When anti-death-penalty activist David Gale is convicted and condemned to death for the murder of a colleague, reporter Bitsey Bloom sets out to learn the story behind Gale's crime. What she finds challenges her belief in Gale's guilt and, finally, in the justice system.Written by
Jim Beaver <firstname.lastname@example.org>
Alan Parker: briefly appears during the party scene at the beginning of the film - he is seen helping himself to some food. See more »
When David Gale is reading an email from his wife, the date reads: Tue. Oct. 8, 1994. However, 8 October 1994 was a Saturday. See more »
Fantasies have to be unrealistic because the moment, the second that you get what you seek, you don't, you can't want it anymore. In order to continue to exist, desire must have its objects perpetually absent. It's not the "it" that you want, it's the fantasy of "it." So, desire supports crazy fantasies. This is what Pascal means when he says that we are only truly happy when daydreaming about future happiness. Or why we say the hunt is sweeter than the kill. Or be careful what you wish for. ...
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Smart story-telling with twists, great acting yet shoddy tempo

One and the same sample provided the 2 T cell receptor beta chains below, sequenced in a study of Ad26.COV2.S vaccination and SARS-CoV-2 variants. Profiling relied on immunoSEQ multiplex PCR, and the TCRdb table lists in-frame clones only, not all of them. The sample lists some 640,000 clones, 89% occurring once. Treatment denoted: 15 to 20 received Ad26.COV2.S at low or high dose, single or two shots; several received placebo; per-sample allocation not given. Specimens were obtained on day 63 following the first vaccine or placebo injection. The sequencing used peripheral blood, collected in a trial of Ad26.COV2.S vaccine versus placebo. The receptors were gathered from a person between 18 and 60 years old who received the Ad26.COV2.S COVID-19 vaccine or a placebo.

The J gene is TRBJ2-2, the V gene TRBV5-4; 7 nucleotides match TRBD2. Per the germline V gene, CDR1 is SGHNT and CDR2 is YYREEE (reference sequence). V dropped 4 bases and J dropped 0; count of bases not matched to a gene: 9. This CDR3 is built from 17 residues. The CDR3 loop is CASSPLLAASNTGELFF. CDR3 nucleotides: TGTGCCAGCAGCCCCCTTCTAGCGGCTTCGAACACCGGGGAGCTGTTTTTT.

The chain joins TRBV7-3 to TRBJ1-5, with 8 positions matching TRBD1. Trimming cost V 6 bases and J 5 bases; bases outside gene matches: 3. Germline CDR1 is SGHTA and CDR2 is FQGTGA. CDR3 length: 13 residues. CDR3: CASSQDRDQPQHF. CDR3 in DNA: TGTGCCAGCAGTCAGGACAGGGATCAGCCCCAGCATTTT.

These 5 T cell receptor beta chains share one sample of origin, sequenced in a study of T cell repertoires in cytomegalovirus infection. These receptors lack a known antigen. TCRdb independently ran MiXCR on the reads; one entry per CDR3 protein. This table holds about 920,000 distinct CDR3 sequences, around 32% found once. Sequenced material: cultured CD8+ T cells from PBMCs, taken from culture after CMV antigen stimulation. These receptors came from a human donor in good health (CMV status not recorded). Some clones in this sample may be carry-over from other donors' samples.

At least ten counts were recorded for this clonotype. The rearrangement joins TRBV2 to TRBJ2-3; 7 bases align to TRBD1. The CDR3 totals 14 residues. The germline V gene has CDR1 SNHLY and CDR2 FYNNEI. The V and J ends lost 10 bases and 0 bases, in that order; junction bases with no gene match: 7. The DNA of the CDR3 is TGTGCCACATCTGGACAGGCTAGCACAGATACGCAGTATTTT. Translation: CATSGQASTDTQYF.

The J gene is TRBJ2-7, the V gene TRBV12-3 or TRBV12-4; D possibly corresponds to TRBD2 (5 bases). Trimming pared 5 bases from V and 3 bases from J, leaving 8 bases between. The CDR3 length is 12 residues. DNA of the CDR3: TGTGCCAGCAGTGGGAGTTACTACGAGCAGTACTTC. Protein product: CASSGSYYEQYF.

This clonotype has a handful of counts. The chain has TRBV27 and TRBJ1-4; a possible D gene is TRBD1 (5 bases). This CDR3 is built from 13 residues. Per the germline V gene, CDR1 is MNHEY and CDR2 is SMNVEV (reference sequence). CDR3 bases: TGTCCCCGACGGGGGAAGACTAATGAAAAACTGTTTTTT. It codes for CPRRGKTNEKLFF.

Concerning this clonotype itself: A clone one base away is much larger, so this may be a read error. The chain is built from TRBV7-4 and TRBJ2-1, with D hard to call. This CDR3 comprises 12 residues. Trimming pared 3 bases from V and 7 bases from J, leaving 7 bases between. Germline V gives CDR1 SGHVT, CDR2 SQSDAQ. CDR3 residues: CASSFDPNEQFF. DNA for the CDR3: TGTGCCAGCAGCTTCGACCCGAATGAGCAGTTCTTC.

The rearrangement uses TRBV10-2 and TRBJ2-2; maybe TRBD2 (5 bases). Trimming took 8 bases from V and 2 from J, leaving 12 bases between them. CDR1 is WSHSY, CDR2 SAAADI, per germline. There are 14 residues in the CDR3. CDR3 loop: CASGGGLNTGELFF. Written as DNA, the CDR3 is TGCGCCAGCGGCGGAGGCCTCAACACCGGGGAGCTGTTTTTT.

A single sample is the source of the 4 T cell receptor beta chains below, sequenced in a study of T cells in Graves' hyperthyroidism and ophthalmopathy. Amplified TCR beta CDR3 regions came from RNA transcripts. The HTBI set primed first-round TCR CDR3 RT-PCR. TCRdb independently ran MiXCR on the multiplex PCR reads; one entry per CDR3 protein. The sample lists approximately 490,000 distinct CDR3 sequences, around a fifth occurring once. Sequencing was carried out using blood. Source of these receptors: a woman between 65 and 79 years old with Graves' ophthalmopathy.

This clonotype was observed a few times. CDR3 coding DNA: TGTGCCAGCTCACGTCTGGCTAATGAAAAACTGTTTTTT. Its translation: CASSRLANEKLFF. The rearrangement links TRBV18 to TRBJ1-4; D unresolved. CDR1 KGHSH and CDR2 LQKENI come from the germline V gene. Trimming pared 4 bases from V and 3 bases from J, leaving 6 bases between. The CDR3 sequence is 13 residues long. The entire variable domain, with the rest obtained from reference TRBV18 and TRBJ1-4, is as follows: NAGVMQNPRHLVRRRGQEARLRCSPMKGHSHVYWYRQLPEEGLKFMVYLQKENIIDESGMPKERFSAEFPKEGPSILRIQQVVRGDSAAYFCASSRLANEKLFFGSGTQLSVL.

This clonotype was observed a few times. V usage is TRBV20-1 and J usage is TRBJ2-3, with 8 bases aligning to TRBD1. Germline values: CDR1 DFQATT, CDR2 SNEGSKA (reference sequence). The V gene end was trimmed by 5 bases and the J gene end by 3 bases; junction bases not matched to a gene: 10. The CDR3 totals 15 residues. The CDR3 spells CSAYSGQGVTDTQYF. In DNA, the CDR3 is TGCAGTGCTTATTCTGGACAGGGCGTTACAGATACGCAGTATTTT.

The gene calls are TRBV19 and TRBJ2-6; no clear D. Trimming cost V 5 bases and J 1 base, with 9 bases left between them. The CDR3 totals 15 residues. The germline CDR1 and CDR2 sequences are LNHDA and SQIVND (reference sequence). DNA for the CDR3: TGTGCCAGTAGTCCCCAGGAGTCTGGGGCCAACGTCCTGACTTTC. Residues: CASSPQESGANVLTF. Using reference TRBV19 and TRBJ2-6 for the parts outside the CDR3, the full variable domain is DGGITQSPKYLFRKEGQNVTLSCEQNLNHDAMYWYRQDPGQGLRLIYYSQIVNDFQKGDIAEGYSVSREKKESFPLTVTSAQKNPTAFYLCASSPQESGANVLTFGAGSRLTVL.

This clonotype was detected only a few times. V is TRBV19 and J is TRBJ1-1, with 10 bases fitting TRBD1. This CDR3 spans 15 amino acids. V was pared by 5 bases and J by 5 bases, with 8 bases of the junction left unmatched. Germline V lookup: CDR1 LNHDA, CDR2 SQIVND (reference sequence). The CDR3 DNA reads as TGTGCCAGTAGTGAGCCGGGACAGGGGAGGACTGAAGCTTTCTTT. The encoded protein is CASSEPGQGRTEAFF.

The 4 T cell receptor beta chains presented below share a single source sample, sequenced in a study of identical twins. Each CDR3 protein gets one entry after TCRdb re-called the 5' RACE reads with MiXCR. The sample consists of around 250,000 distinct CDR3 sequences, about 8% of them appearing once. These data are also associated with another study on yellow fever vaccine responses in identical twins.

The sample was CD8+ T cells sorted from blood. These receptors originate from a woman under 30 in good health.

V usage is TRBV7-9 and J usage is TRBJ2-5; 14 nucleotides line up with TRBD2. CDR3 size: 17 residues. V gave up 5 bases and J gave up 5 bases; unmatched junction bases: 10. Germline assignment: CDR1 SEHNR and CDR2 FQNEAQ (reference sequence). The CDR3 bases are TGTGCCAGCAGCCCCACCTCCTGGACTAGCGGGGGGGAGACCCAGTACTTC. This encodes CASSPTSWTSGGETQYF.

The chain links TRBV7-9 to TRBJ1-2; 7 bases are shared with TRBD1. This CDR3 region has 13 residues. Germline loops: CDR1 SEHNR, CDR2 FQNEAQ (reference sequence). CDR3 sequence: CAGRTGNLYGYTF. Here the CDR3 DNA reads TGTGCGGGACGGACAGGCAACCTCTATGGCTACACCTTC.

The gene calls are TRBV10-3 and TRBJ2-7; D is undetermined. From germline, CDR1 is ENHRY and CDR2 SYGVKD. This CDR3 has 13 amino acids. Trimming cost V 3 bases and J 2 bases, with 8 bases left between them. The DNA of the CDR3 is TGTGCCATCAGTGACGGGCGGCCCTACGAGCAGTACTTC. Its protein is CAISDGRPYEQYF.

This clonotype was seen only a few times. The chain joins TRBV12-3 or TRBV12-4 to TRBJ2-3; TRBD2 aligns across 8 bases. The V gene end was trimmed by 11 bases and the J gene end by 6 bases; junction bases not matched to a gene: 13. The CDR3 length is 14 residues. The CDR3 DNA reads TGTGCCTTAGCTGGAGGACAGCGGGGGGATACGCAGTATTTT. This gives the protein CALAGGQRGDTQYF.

Twisting and turning, this film uses great actors and direction for an interesting story: is David Gale, staunch opponent of the death penalty, guilty of rape and murder? Kate Winslet plays a journalist who is to interview Gale three days prior to his execution on the fourth. One follows Gale's story as he tells it, and it wavers from heart-wrenching to horrid, exciting to sluggish. Is the man guilty or innocent? Will the journalist unveil anything? And who's the cowboy? I really liked the film, much because of Alan Parker's special sense of pathos, but also because of the very good acting and radiant story. If it weren't for the shoddy sense of tempo, I'd say this film would deserve a place next to "The Usual Suspects", in a weird way.
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